net nl | Subterranean heat storage

EcovatIn the media

From Tesla’s Powerwall to Enexis’ Buurtbatterij: energy storage is hot. But there are other means than storage in batteries also. For instance Ecovat’s subterranean heat storage system.

Less CO2 emissions

Managing director Aris de Groot: “Solar and wind energy create instability in the electricity grid. Our system stores surpluses of sustainably generated energy underground, ready for use later on. Consequently, households have sufficient clean energy at their disposal all the year round, which enables them to reduce the use of fossil fuels – and therefore their carbon emissions – to zero.”


“Ecovat uses local (residual) heat and power-to-heat. When wind turbines generate more energy than required for a while, the surplus power can be used for heating the water in an underground storage tank. The buffer water can reach temperatures of up to 95 degrees Celsius.”

Close to home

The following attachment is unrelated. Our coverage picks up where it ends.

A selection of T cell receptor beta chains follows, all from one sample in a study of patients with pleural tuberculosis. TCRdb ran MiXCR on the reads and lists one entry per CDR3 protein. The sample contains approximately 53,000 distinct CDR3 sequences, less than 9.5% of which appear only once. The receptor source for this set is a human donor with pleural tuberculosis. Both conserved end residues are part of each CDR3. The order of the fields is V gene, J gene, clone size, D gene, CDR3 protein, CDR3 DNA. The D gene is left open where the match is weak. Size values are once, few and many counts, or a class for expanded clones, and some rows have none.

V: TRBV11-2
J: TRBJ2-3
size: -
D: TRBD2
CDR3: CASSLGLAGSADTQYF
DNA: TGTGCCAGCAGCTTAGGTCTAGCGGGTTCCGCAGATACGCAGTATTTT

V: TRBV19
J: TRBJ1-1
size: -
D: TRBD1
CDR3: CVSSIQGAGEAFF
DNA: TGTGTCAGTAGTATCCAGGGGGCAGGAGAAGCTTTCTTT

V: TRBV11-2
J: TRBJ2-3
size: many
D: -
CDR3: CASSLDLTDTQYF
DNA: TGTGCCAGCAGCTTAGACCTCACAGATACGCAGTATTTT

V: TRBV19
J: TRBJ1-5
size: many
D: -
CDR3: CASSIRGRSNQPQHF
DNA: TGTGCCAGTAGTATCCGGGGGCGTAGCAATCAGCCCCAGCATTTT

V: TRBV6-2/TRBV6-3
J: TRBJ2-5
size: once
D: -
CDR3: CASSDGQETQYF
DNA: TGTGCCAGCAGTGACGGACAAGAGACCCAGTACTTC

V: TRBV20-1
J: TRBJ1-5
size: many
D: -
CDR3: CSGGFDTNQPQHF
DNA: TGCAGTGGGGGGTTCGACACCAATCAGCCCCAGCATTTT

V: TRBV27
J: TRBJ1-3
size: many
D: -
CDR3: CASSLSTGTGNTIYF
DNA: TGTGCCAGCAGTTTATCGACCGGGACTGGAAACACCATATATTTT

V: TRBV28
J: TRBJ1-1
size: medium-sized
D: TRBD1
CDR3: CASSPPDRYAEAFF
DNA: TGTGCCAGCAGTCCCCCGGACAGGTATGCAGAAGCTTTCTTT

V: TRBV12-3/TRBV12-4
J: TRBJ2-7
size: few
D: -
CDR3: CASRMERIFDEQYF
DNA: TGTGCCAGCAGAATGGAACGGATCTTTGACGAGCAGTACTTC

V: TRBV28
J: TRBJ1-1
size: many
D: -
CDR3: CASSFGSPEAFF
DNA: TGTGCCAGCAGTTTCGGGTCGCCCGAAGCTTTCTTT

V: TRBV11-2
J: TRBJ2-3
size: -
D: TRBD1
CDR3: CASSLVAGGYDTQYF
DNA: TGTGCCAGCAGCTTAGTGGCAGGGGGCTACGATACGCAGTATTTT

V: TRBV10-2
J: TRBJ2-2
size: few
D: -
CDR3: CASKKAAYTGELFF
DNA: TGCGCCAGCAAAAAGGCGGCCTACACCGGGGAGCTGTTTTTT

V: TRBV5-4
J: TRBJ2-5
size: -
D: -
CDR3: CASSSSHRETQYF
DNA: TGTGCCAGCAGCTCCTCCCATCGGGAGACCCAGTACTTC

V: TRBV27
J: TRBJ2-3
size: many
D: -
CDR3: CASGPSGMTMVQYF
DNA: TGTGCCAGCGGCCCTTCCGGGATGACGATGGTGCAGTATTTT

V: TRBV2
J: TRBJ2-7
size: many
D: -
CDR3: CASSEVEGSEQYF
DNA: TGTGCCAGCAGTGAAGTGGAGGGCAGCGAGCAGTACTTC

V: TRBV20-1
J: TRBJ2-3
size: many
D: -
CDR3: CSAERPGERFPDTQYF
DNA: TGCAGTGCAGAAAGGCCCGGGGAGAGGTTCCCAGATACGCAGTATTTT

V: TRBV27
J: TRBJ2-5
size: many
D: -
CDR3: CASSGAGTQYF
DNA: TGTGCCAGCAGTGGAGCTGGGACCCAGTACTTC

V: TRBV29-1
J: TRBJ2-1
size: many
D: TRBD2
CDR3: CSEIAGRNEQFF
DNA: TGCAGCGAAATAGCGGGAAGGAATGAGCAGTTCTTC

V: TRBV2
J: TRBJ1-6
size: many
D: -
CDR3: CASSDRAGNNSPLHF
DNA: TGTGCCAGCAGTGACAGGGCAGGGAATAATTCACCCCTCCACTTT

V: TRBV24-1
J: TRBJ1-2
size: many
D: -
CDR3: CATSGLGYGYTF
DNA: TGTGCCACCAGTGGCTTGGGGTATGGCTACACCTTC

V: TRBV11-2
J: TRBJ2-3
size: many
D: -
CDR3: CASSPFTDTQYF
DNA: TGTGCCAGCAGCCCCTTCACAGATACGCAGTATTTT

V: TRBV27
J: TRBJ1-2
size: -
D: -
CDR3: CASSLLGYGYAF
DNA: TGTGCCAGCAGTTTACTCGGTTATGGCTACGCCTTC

“Although the sustainably generated electricity may come from afar, e.g. from the sea, the tank should be placed underground in close proximity to the houses that require heating. Otherwise too much power loss will occur. The surrounding area is hardly affected. Nature above the ground can be kept intact or you can build a car park on it.”

Everything balanced

“The most important advantage of heat storage is that no renewable energy is lost. Wind turbines and solar panels can continue to generate energy during times of overproduction. But that is not all. Energy generated in summer often is quite a bit cheaper than when generated in winter. By storing it, not only the grid, but also the price is balanced better.”

Cooperation network administrators

“For a network administrator this innovation is interesting, because it can lower the strain on the grid. That is why the cooperation with network administrators is so important. They have a good idea of when supply and demand will peak, and whether or not there is enough margin on the grid. We can play along with this, using our system.”

net nlThis article appeared in the spring edition of net NL, the quarterly magazine issued by Netbeheer Nederland. The complete magazine can be viewed here.